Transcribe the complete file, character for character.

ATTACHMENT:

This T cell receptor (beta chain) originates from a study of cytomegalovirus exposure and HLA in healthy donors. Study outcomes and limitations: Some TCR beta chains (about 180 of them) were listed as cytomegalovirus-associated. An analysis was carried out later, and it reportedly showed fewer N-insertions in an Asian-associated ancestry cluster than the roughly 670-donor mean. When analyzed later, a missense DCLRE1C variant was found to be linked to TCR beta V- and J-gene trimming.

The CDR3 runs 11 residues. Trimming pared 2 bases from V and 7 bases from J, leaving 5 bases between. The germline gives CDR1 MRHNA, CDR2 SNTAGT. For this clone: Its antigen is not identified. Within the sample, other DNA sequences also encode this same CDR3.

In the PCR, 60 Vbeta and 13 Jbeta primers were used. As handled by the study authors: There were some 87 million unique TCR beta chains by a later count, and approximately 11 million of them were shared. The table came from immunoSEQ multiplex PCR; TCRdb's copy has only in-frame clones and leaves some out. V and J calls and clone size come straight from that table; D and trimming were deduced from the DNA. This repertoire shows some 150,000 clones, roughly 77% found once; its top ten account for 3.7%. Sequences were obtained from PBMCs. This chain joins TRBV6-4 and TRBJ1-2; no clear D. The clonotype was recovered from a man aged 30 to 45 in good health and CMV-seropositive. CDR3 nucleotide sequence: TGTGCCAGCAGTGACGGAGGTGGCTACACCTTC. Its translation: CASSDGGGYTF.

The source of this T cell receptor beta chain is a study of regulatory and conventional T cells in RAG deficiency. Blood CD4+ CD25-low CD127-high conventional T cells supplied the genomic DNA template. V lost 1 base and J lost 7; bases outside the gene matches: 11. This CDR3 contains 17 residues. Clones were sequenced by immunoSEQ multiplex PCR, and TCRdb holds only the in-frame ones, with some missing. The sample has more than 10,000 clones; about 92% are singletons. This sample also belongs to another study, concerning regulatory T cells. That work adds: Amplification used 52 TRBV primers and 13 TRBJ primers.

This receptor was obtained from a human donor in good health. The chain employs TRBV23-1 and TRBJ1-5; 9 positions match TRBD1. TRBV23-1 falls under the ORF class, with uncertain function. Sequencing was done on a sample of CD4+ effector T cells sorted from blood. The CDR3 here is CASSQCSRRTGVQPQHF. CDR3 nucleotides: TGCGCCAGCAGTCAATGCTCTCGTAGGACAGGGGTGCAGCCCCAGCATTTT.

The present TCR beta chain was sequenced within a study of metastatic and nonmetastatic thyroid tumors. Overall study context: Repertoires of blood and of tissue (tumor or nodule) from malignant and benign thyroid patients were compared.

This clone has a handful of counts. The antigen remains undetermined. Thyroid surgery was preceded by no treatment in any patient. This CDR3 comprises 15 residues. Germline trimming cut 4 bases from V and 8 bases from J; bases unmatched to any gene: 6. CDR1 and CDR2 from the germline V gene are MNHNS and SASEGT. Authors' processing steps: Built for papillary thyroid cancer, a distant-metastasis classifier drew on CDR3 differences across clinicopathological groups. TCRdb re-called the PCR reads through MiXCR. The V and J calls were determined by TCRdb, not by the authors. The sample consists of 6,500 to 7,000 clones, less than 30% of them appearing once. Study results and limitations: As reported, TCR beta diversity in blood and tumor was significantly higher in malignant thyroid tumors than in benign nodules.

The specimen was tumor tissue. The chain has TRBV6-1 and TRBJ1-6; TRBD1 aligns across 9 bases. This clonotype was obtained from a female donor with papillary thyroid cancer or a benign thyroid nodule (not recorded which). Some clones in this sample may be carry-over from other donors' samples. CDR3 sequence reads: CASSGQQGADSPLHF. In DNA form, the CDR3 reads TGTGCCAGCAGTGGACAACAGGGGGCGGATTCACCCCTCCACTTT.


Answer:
This T cell receptor (beta chain) originates from a study of cytomegalovirus exposure and HLA in healthy donors. Study outcomes and limitations: Some TCR beta chains (about 180 of them) were listed as cytomegalovirus-associated. An analysis was carried out later, and it reportedly showed fewer N-insertions in an Asian-associated ancestry cluster than the roughly 670-donor mean. When analyzed later, a missense DCLRE1C variant was found to be linked to TCR beta V- and J-gene trimming.

The CDR3 runs 11 residues. Trimming pared 2 bases from V and 7 bases from J, leaving 5 bases between. The germline gives CDR1 MRHNA, CDR2 SNTAGT. For this clone: Its antigen is not identified. Within the sample, other DNA sequences also encode this same CDR3.

In the PCR, 60 Vbeta and 13 Jbeta primers were used. As handled by the study authors: There were some 87 million unique TCR beta chains by a later count, and approximately 11 million of them were shared. The table came from immunoSEQ multiplex PCR; TCRdb's copy has only in-frame clones and leaves some out. V and J calls and clone size come straight from that table; D and trimming were deduced from the DNA. This repertoire shows some 150,000 clones, roughly 77% found once; its top ten account for 3.7%. Sequences were obtained from PBMCs. This chain joins TRBV6-4 and TRBJ1-2; no clear D. The clonotype was recovered from a man aged 30 to 45 in good health and CMV-seropositive. CDR3 nucleotide sequence: TGTGCCAGCAGTGACGGAGGTGGCTACACCTTC. Its translation: CASSDGGGYTF.

The source of this T cell receptor beta chain is a study of regulatory and conventional T cells in RAG deficiency. Blood CD4+ CD25-low CD127-high conventional T cells supplied the genomic DNA template. V lost 1 base and J lost 7; bases outside the gene matches: 11. This CDR3 contains 17 residues. Clones were sequenced by immunoSEQ multiplex PCR, and TCRdb holds only the in-frame ones, with some missing. The sample has more than 10,000 clones; about 92% are singletons. This sample also belongs to another study, concerning regulatory T cells. That work adds: Amplification used 52 TRBV primers and 13 TRBJ primers.

This receptor was obtained from a human donor in good health. The chain employs TRBV23-1 and TRBJ1-5; 9 positions match TRBD1. TRBV23-1 falls under the ORF class, with uncertain function. Sequencing was done on a sample of CD4+ effector T cells sorted from blood. The CDR3 here is CASSQCSRRTGVQPQHF. CDR3 nucleotides: TGCGCCAGCAGTCAATGCTCTCGTAGGACAGGGGTGCAGCCCCAGCATTTT.

The present TCR beta chain was sequenced within a study of metastatic and nonmetastatic thyroid tumors. Overall study context: Repertoires of blood and of tissue (tumor or nodule) from malignant and benign thyroid patients were compared.

This clone has a handful of counts. The antigen remains undetermined. Thyroid surgery was preceded by no treatment in any patient. This CDR3 comprises 15 residues. Germline trimming cut 4 bases from V and 8 bases from J; bases unmatched to any gene: 6. CDR1 and CDR2 from the germline V gene are MNHNS and SASEGT. Authors' processing steps: Built for papillary thyroid cancer, a distant-metastasis classifier drew on CDR3 differences across clinicopathological groups. TCRdb re-called the PCR reads through MiXCR. The V and J calls were determined by TCRdb, not by the authors. The sample consists of 6,500 to 7,000 clones, less than 30% of them appearing once. Study results and limitations: As reported, TCR beta diversity in blood and tumor was significantly higher in malignant thyroid tumors than in benign nodules.

The specimen was tumor tissue. The chain has TRBV6-1 and TRBJ1-6; TRBD1 aligns across 9 bases. This clonotype was obtained from a female donor with papillary thyroid cancer or a benign thyroid nodule (not recorded which). Some clones in this sample may be carry-over from other donors' samples. CDR3 sequence reads: CASSGQQGADSPLHF. In DNA form, the CDR3 reads TGTGCCAGCAGTGGACAACAGGGGGCGGATTCACCCCTCCACTTT.